Keeping it local: Protecting the brain starts at the synapse
New research by scientists at UC San Francisco shows that one of the brain’s fundamental self-protection mechanisms depends on coordinated, finely calibrated teamwork among neurons and non-neural cells knows as glial cells, which until fairly recently were thought to be mere support cells for neurons. The study, which has implications for understanding neurodegenerative diseases, stroke, and other nervous system disorders, adds to a growing body of evidence that glial cells are integral to brain function.
Because this mechanism is localized at synapses, the sites where communication between neurons takes place, said Marta Margeta, MD, PhD, assistant professor of pathology and senior author of the new study, it ensures that protective measures will only be taken when and where they’re most needed.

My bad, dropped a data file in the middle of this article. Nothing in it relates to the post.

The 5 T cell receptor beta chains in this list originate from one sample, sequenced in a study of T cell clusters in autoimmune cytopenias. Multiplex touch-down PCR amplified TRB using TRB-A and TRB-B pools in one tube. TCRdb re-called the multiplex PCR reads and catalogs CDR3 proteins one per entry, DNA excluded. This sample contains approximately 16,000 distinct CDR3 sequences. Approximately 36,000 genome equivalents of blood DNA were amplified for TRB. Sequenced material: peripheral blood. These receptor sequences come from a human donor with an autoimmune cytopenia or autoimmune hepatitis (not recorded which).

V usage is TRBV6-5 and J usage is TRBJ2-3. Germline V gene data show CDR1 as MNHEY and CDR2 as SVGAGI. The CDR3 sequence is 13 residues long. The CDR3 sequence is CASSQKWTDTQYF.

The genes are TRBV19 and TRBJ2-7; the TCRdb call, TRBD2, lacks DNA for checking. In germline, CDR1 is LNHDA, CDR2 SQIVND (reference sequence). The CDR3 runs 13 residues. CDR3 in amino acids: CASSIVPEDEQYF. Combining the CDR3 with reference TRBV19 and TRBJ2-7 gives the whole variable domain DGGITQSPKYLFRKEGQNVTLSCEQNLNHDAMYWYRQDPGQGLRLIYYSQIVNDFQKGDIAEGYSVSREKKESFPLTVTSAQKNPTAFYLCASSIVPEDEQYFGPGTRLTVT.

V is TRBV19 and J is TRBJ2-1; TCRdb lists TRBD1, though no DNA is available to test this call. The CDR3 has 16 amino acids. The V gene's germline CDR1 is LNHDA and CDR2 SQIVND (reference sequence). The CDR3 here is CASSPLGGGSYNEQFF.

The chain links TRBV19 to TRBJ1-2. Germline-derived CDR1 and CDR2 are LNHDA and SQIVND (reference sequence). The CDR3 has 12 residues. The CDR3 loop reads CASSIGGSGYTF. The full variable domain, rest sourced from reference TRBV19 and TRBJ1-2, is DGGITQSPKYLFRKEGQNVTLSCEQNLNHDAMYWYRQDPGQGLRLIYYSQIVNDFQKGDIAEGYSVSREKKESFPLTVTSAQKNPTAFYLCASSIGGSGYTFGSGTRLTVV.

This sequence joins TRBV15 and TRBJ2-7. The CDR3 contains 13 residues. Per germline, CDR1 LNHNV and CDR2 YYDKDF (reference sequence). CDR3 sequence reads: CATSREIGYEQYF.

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Keeping it local: Protecting the brain starts at the synapse

New research by scientists at UC San Francisco shows that one of the brain’s fundamental self-protection mechanisms depends on coordinated, finely calibrated teamwork among neurons and non-neural cells knows as glial cells, which until fairly recently were thought to be mere support cells for neurons. The study, which has implications for understanding neurodegenerative diseases, stroke, and other nervous system disorders, adds to a growing body of evidence that glial cells are integral to brain function.

Because this mechanism is localized at , the sites where communication between neurons takes place, said Marta Margeta, MD, PhD, assistant professor of pathology and senior author of the new study, it ensures that protective measures will only be taken when and where they’re most needed.

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